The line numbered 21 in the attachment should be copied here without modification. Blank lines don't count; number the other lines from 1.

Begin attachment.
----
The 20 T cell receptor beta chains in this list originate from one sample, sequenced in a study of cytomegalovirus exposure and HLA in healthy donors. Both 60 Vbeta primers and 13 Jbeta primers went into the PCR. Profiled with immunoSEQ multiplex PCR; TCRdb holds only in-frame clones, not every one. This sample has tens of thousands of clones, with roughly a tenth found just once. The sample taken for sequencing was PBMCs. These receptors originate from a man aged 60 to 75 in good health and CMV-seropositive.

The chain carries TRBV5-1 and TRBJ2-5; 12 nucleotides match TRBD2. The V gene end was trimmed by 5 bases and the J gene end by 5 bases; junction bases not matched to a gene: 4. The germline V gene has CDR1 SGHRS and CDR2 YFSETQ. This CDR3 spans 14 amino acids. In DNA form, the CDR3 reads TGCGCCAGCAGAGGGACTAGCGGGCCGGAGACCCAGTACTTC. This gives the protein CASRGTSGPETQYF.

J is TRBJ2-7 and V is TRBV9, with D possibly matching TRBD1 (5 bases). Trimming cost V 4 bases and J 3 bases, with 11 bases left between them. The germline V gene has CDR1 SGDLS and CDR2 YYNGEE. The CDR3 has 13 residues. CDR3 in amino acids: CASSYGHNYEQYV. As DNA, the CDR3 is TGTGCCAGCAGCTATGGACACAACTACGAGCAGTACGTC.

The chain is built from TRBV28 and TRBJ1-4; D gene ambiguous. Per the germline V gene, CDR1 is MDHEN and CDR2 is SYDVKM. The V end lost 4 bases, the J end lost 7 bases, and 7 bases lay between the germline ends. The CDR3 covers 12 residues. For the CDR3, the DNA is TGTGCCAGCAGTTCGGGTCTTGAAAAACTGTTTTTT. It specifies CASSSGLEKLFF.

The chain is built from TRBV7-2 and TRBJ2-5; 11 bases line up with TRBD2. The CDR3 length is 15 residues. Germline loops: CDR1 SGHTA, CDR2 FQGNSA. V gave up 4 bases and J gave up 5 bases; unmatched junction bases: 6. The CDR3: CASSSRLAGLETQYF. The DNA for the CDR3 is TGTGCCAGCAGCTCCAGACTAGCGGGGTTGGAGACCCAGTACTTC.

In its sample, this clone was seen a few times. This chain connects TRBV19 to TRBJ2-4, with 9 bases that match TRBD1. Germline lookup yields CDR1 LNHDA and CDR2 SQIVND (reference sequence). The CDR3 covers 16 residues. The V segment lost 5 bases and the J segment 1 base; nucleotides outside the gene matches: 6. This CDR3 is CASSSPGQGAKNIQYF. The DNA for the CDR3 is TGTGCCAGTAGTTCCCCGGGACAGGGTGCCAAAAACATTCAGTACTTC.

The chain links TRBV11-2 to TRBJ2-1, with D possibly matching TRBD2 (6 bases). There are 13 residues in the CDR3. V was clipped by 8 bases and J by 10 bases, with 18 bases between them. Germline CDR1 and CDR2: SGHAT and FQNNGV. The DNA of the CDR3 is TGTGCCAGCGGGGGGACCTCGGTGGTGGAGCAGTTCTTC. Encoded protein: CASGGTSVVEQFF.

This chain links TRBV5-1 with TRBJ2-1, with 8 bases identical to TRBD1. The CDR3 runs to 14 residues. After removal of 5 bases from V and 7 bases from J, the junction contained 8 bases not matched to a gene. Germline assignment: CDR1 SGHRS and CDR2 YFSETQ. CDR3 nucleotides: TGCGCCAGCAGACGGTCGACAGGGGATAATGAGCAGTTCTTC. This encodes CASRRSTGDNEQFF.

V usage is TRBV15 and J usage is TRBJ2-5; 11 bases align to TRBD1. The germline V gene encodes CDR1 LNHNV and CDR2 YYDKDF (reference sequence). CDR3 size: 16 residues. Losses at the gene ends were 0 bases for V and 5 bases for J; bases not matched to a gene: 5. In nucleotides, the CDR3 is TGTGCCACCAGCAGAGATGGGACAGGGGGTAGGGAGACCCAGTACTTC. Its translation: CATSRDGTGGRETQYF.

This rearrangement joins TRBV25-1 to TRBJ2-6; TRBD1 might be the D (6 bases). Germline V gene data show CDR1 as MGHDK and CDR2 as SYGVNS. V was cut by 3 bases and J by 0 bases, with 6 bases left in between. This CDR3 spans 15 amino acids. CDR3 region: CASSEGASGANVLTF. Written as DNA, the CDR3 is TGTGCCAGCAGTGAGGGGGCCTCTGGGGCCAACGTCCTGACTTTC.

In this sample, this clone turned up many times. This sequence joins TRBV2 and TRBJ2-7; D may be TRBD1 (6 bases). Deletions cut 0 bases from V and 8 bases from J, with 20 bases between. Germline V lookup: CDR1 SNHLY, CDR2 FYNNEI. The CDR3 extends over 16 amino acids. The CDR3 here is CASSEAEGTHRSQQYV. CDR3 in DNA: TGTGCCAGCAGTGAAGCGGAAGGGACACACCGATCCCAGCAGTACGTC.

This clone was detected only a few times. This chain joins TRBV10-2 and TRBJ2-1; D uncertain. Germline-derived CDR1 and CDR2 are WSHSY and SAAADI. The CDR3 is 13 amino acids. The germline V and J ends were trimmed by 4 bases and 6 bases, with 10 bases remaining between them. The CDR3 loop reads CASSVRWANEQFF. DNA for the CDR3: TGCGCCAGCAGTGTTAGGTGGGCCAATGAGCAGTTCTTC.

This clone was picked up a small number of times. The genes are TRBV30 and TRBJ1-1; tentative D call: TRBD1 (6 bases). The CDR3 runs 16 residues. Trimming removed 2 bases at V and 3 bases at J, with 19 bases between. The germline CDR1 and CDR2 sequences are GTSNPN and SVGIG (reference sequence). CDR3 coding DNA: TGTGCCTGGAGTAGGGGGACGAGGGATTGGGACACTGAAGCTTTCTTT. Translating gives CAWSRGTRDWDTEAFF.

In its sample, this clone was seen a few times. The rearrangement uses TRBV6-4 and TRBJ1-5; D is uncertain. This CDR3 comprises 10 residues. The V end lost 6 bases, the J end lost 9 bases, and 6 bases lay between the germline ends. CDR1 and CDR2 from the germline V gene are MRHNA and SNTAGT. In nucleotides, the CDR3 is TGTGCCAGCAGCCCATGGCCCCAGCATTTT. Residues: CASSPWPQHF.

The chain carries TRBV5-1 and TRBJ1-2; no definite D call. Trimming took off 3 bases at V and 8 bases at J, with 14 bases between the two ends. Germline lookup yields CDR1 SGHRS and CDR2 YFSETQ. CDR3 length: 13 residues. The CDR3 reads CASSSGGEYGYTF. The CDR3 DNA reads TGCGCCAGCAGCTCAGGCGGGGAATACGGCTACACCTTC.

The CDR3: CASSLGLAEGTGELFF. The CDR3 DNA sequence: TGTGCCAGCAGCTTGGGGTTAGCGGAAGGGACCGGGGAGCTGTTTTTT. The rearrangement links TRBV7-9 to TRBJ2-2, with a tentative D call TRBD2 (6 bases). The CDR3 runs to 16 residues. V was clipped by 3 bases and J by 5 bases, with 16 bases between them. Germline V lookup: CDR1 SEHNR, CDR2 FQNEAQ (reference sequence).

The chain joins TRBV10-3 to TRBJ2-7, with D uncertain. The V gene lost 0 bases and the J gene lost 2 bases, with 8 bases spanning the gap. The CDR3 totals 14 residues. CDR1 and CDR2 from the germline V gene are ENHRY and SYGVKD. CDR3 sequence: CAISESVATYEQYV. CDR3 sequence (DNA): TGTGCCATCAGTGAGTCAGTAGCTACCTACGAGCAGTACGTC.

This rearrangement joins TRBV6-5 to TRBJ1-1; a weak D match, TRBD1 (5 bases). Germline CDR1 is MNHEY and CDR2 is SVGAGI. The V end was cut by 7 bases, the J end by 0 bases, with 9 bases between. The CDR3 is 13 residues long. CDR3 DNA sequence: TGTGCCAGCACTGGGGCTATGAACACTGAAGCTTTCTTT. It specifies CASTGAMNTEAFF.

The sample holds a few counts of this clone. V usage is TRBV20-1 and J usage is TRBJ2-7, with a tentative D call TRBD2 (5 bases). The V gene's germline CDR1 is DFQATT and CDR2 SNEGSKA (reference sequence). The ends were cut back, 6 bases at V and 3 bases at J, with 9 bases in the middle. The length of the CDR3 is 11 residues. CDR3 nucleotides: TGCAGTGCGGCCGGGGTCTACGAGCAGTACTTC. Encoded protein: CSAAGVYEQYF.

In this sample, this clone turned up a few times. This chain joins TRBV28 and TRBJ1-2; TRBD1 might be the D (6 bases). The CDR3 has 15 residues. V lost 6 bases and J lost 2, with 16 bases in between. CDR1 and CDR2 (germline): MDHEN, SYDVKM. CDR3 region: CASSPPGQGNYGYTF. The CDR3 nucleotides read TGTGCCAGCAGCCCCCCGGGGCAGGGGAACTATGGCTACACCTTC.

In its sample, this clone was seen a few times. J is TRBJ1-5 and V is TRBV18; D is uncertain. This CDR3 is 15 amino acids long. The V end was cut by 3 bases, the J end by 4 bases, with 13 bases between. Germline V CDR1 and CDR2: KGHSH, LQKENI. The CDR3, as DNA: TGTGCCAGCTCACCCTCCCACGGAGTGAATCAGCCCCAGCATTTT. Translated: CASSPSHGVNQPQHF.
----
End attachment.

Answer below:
In its sample, this clone was seen a few times. J is TRBJ1-5 and V is TRBV18; D is uncertain. This CDR3 is 15 amino acids long. The V end was cut by 3 bases, the J end by 4 bases, with 13 bases between. Germline V CDR1 and CDR2: KGHSH, LQKENI. The CDR3, as DNA: TGTGCCAGCTCACCCTCCCACGGAGTGAATCAGCCCCAGCATTTT. Translated: CASSPSHGVNQPQHF.